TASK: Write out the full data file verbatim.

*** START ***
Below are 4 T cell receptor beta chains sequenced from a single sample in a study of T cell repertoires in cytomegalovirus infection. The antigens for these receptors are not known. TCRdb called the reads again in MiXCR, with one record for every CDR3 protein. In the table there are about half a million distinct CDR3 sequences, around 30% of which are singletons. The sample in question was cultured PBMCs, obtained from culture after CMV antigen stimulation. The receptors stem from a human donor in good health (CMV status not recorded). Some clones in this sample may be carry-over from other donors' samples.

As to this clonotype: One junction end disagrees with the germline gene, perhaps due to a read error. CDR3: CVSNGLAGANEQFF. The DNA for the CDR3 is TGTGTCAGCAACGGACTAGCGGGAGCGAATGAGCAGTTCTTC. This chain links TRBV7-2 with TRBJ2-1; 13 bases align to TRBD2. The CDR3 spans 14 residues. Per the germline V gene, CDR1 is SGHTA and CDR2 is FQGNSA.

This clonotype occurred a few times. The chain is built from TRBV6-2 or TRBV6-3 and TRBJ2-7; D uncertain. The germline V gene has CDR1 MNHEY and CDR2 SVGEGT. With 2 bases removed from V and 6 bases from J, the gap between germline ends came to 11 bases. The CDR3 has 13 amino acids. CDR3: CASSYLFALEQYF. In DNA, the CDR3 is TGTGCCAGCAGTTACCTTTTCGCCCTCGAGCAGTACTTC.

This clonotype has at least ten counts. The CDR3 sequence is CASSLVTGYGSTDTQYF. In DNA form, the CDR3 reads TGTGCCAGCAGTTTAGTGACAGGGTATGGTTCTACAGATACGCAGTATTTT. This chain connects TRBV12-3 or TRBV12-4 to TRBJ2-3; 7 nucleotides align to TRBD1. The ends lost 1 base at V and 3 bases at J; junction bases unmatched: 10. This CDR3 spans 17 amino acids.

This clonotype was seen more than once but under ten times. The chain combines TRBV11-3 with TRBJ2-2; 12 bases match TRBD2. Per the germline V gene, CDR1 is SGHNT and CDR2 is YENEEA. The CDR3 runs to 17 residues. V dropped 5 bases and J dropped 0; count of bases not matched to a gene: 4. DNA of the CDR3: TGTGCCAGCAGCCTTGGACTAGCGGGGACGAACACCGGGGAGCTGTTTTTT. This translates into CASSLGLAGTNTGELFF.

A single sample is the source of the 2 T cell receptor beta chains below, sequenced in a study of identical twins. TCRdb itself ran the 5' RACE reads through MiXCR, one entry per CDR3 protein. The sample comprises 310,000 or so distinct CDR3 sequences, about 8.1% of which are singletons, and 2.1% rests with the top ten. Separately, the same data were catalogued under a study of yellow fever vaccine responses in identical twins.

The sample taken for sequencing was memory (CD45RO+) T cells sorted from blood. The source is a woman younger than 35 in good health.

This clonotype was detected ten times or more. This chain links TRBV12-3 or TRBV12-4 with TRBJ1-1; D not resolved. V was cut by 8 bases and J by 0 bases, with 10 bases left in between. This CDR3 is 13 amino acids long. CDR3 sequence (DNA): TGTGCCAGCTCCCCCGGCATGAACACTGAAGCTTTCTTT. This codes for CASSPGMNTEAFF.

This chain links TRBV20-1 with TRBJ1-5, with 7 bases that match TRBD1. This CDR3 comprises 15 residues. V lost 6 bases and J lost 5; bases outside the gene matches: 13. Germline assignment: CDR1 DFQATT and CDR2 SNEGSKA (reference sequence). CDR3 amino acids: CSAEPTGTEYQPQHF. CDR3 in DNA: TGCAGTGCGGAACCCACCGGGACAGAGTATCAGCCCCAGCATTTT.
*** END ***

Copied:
Below are 4 T cell receptor beta chains sequenced from a single sample in a study of T cell repertoires in cytomegalovirus infection. The antigens for these receptors are not known. TCRdb called the reads again in MiXCR, with one record for every CDR3 protein. In the table there are about half a million distinct CDR3 sequences, around 30% of which are singletons. The sample in question was cultured PBMCs, obtained from culture after CMV antigen stimulation. The receptors stem from a human donor in good health (CMV status not recorded). Some clones in this sample may be carry-over from other donors' samples.

As to this clonotype: One junction end disagrees with the germline gene, perhaps due to a read error. CDR3: CVSNGLAGANEQFF. The DNA for the CDR3 is TGTGTCAGCAACGGACTAGCGGGAGCGAATGAGCAGTTCTTC. This chain links TRBV7-2 with TRBJ2-1; 13 bases align to TRBD2. The CDR3 spans 14 residues. Per the germline V gene, CDR1 is SGHTA and CDR2 is FQGNSA.

This clonotype occurred a few times. The chain is built from TRBV6-2 or TRBV6-3 and TRBJ2-7; D uncertain. The germline V gene has CDR1 MNHEY and CDR2 SVGEGT. With 2 bases removed from V and 6 bases from J, the gap between germline ends came to 11 bases. The CDR3 has 13 amino acids. CDR3: CASSYLFALEQYF. In DNA, the CDR3 is TGTGCCAGCAGTTACCTTTTCGCCCTCGAGCAGTACTTC.

This clonotype has at least ten counts. The CDR3 sequence is CASSLVTGYGSTDTQYF. In DNA form, the CDR3 reads TGTGCCAGCAGTTTAGTGACAGGGTATGGTTCTACAGATACGCAGTATTTT. This chain connects TRBV12-3 or TRBV12-4 to TRBJ2-3; 7 nucleotides align to TRBD1. The ends lost 1 base at V and 3 bases at J; junction bases unmatched: 10. This CDR3 spans 17 amino acids.

This clonotype was seen more than once but under ten times. The chain combines TRBV11-3 with TRBJ2-2; 12 bases match TRBD2. Per the germline V gene, CDR1 is SGHNT and CDR2 is YENEEA. The CDR3 runs to 17 residues. V dropped 5 bases and J dropped 0; count of bases not matched to a gene: 4. DNA of the CDR3: TGTGCCAGCAGCCTTGGACTAGCGGGGACGAACACCGGGGAGCTGTTTTTT. This translates into CASSLGLAGTNTGELFF.

A single sample is the source of the 2 T cell receptor beta chains below, sequenced in a study of identical twins. TCRdb itself ran the 5' RACE reads through MiXCR, one entry per CDR3 protein. The sample comprises 310,000 or so distinct CDR3 sequences, about 8.1% of which are singletons, and 2.1% rests with the top ten. Separately, the same data were catalogued under a study of yellow fever vaccine responses in identical twins.

The sample taken for sequencing was memory (CD45RO+) T cells sorted from blood. The source is a woman younger than 35 in good health.

This clonotype was detected ten times or more. This chain links TRBV12-3 or TRBV12-4 with TRBJ1-1; D not resolved. V was cut by 8 bases and J by 0 bases, with 10 bases left in between. This CDR3 is 13 amino acids long. CDR3 sequence (DNA): TGTGCCAGCTCCCCCGGCATGAACACTGAAGCTTTCTTT. This codes for CASSPGMNTEAFF.

This chain links TRBV20-1 with TRBJ1-5, with 7 bases that match TRBD1. This CDR3 comprises 15 residues. V lost 6 bases and J lost 5; bases outside the gene matches: 13. Germline assignment: CDR1 DFQATT and CDR2 SNEGSKA (reference sequence). CDR3 amino acids: CSAEPTGTEYQPQHF. CDR3 in DNA: TGCAGTGCGGAACCCACCGGGACAGAGTATCAGCCCCAGCATTTT.